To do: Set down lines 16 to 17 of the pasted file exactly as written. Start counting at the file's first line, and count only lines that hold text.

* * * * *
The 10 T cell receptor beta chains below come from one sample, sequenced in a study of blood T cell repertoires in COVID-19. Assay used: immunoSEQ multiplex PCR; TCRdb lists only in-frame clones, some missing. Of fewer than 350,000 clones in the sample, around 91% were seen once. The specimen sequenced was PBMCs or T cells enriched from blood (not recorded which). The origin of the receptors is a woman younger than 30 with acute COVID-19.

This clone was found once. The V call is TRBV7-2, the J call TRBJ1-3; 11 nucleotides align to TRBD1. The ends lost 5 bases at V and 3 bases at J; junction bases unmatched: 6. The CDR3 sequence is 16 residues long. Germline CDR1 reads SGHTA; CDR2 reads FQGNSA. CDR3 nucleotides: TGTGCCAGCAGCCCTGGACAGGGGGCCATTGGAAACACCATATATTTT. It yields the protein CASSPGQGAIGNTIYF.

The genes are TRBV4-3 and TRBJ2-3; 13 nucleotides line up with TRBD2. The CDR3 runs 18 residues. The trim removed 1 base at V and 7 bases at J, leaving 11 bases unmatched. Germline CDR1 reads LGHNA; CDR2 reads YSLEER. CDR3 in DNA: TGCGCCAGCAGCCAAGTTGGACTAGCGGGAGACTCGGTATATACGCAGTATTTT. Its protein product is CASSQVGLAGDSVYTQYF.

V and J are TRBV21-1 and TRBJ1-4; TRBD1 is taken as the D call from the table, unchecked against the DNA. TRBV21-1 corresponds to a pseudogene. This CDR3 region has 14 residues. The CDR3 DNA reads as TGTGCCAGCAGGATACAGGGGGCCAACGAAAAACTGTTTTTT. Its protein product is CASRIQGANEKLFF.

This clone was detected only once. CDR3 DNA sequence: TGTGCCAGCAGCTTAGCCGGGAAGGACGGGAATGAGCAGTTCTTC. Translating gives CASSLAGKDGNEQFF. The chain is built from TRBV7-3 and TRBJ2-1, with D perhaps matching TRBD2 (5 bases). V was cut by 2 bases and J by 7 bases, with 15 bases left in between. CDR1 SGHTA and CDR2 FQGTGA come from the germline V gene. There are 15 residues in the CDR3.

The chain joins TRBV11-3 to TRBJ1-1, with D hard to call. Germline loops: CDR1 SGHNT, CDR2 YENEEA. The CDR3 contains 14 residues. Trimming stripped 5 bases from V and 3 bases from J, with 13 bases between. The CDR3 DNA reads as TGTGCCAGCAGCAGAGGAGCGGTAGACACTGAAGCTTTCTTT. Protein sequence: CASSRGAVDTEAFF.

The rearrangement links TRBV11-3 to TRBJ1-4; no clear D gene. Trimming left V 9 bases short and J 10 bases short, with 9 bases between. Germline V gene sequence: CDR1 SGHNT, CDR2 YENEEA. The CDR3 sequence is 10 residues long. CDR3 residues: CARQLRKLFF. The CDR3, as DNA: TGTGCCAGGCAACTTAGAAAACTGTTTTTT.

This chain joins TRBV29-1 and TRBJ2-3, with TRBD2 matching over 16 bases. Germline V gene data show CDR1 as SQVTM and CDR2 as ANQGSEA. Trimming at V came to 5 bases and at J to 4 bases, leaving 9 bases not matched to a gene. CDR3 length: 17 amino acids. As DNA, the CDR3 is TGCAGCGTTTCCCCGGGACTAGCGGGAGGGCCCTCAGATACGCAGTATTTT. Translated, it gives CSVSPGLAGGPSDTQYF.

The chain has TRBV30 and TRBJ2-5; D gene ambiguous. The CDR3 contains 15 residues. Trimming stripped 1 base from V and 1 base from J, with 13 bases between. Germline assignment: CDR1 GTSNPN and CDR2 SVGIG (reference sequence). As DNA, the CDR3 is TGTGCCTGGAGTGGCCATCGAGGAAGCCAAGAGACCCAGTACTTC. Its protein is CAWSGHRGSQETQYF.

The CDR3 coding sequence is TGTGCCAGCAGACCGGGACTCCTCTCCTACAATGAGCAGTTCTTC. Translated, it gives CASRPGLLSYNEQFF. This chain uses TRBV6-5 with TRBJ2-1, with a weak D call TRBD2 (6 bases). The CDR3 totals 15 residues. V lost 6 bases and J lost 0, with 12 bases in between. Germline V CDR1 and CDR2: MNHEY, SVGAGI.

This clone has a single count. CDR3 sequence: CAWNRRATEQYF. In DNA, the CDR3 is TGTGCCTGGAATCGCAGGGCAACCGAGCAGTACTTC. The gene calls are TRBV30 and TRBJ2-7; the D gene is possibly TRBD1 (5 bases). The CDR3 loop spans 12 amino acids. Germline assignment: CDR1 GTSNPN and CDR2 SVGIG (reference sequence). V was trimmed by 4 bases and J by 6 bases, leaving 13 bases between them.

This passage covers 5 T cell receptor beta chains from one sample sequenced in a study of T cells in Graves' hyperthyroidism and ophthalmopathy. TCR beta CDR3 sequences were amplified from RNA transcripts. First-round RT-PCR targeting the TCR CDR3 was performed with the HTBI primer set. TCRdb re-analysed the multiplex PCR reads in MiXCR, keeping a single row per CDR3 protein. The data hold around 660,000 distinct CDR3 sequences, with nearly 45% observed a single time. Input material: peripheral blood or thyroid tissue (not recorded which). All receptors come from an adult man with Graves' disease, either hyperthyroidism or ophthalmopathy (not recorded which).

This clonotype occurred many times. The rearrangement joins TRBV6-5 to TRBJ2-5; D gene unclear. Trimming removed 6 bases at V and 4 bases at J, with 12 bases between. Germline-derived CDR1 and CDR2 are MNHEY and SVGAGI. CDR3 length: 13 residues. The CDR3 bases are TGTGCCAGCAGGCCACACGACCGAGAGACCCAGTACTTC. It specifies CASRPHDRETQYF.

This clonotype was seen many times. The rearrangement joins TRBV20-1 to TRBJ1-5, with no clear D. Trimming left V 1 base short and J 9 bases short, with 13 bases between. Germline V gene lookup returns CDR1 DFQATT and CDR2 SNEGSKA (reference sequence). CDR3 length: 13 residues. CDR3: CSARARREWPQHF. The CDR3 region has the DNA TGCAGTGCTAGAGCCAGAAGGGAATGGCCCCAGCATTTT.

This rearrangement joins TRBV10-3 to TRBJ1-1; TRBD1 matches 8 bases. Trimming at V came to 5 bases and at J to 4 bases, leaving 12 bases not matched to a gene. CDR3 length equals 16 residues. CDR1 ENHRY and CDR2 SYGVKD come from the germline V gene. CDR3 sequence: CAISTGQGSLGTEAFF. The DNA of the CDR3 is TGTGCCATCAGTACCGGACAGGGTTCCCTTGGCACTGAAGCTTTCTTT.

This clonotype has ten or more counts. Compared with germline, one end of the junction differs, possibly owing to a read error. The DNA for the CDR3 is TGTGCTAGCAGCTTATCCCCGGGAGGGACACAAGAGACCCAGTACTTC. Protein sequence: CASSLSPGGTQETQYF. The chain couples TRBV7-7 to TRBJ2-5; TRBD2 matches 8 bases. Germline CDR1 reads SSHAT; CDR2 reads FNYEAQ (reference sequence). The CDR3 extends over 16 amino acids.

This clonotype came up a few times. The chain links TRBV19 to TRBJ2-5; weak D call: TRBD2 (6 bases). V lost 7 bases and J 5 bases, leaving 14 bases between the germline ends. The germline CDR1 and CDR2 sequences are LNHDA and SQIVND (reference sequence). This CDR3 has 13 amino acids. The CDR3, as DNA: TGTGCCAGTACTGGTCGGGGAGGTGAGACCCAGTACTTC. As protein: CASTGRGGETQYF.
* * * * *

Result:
This clonotype has ten or more counts. Compared with germline, one end of the junction differs, possibly owing to a read error. The DNA for the CDR3 is TGTGCTAGCAGCTTATCCCCGGGAGGGACACAAGAGACCCAGTACTTC. Protein sequence: CASSLSPGGTQETQYF. The chain couples TRBV7-7 to TRBJ2-5; TRBD2 matches 8 bases. Germline CDR1 reads SSHAT; CDR2 reads FNYEAQ (reference sequence). The CDR3 extends over 16 amino acids.

This clonotype came up a few times. The chain links TRBV19 to TRBJ2-5; weak D call: TRBD2 (6 bases). V lost 7 bases and J 5 bases, leaving 14 bases between the germline ends. The germline CDR1 and CDR2 sequences are LNHDA and SQIVND (reference sequence). This CDR3 has 13 amino acids. The CDR3, as DNA: TGTGCCAGTACTGGTCGGGGAGGTGAGACCCAGTACTTC. As protein: CASTGRGGETQYF.